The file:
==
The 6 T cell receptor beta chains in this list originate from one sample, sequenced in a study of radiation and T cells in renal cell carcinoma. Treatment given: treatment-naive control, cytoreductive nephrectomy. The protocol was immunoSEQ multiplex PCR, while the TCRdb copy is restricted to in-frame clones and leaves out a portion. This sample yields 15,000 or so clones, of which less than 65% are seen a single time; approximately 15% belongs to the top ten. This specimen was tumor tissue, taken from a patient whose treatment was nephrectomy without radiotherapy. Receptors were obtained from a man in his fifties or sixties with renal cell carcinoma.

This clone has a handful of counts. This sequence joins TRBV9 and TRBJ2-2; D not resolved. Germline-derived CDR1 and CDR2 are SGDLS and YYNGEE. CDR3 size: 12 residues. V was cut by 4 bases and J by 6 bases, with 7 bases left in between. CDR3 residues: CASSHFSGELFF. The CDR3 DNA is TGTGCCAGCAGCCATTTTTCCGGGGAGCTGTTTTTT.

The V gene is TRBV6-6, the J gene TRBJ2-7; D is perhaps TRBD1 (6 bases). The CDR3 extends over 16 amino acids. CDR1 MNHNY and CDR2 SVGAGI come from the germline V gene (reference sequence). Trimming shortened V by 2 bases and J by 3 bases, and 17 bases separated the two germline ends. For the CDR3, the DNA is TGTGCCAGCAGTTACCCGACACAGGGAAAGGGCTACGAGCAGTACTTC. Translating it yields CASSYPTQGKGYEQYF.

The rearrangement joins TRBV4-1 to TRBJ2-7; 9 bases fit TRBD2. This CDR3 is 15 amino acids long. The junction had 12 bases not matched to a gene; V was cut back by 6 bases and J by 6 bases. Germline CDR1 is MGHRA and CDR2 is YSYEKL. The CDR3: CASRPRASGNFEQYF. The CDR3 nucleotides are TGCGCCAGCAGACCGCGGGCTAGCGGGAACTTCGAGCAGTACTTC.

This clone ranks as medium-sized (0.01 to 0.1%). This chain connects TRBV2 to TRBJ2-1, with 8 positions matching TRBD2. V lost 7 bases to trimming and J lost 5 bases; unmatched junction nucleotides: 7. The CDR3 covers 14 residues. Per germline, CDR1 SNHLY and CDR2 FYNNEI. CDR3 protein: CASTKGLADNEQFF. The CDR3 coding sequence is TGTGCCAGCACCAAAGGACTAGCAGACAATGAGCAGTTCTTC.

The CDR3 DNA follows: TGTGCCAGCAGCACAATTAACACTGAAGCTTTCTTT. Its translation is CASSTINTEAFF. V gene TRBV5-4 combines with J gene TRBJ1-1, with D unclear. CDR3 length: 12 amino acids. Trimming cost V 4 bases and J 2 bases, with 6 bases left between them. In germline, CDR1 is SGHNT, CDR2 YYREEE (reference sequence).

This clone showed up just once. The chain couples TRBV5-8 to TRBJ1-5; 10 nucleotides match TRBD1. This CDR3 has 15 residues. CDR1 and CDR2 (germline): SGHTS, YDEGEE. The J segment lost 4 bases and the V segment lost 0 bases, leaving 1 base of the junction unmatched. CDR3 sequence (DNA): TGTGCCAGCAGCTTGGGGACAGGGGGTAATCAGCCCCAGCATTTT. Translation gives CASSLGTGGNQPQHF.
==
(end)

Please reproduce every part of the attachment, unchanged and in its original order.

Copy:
The 6 T cell receptor beta chains in this list originate from one sample, sequenced in a study of radiation and T cells in renal cell carcinoma. Treatment given: treatment-naive control, cytoreductive nephrectomy. The protocol was immunoSEQ multiplex PCR, while the TCRdb copy is restricted to in-frame clones and leaves out a portion. This sample yields 15,000 or so clones, of which less than 65% are seen a single time; approximately 15% belongs to the top ten. This specimen was tumor tissue, taken from a patient whose treatment was nephrectomy without radiotherapy. Receptors were obtained from a man in his fifties or sixties with renal cell carcinoma.

This clone has a handful of counts. This sequence joins TRBV9 and TRBJ2-2; D not resolved. Germline-derived CDR1 and CDR2 are SGDLS and YYNGEE. CDR3 size: 12 residues. V was cut by 4 bases and J by 6 bases, with 7 bases left in between. CDR3 residues: CASSHFSGELFF. The CDR3 DNA is TGTGCCAGCAGCCATTTTTCCGGGGAGCTGTTTTTT.

The V gene is TRBV6-6, the J gene TRBJ2-7; D is perhaps TRBD1 (6 bases). The CDR3 extends over 16 amino acids. CDR1 MNHNY and CDR2 SVGAGI come from the germline V gene (reference sequence). Trimming shortened V by 2 bases and J by 3 bases, and 17 bases separated the two germline ends. For the CDR3, the DNA is TGTGCCAGCAGTTACCCGACACAGGGAAAGGGCTACGAGCAGTACTTC. Translating it yields CASSYPTQGKGYEQYF.

The rearrangement joins TRBV4-1 to TRBJ2-7; 9 bases fit TRBD2. This CDR3 is 15 amino acids long. The junction had 12 bases not matched to a gene; V was cut back by 6 bases and J by 6 bases. Germline CDR1 is MGHRA and CDR2 is YSYEKL. The CDR3: CASRPRASGNFEQYF. The CDR3 nucleotides are TGCGCCAGCAGACCGCGGGCTAGCGGGAACTTCGAGCAGTACTTC.

This clone ranks as medium-sized (0.01 to 0.1%). This chain connects TRBV2 to TRBJ2-1, with 8 positions matching TRBD2. V lost 7 bases to trimming and J lost 5 bases; unmatched junction nucleotides: 7. The CDR3 covers 14 residues. Per germline, CDR1 SNHLY and CDR2 FYNNEI. CDR3 protein: CASTKGLADNEQFF. The CDR3 coding sequence is TGTGCCAGCACCAAAGGACTAGCAGACAATGAGCAGTTCTTC.

The CDR3 DNA follows: TGTGCCAGCAGCACAATTAACACTGAAGCTTTCTTT. Its translation is CASSTINTEAFF. V gene TRBV5-4 combines with J gene TRBJ1-1, with D unclear. CDR3 length: 12 amino acids. Trimming cost V 4 bases and J 2 bases, with 6 bases left between them. In germline, CDR1 is SGHNT, CDR2 YYREEE (reference sequence).

This clone showed up just once. The chain couples TRBV5-8 to TRBJ1-5; 10 nucleotides match TRBD1. This CDR3 has 15 residues. CDR1 and CDR2 (germline): SGHTS, YDEGEE. The J segment lost 4 bases and the V segment lost 0 bases, leaving 1 base of the junction unmatched. CDR3 sequence (DNA): TGTGCCAGCAGCTTGGGGACAGGGGGTAATCAGCCCCAGCATTTT. Translation gives CASSLGTGGNQPQHF.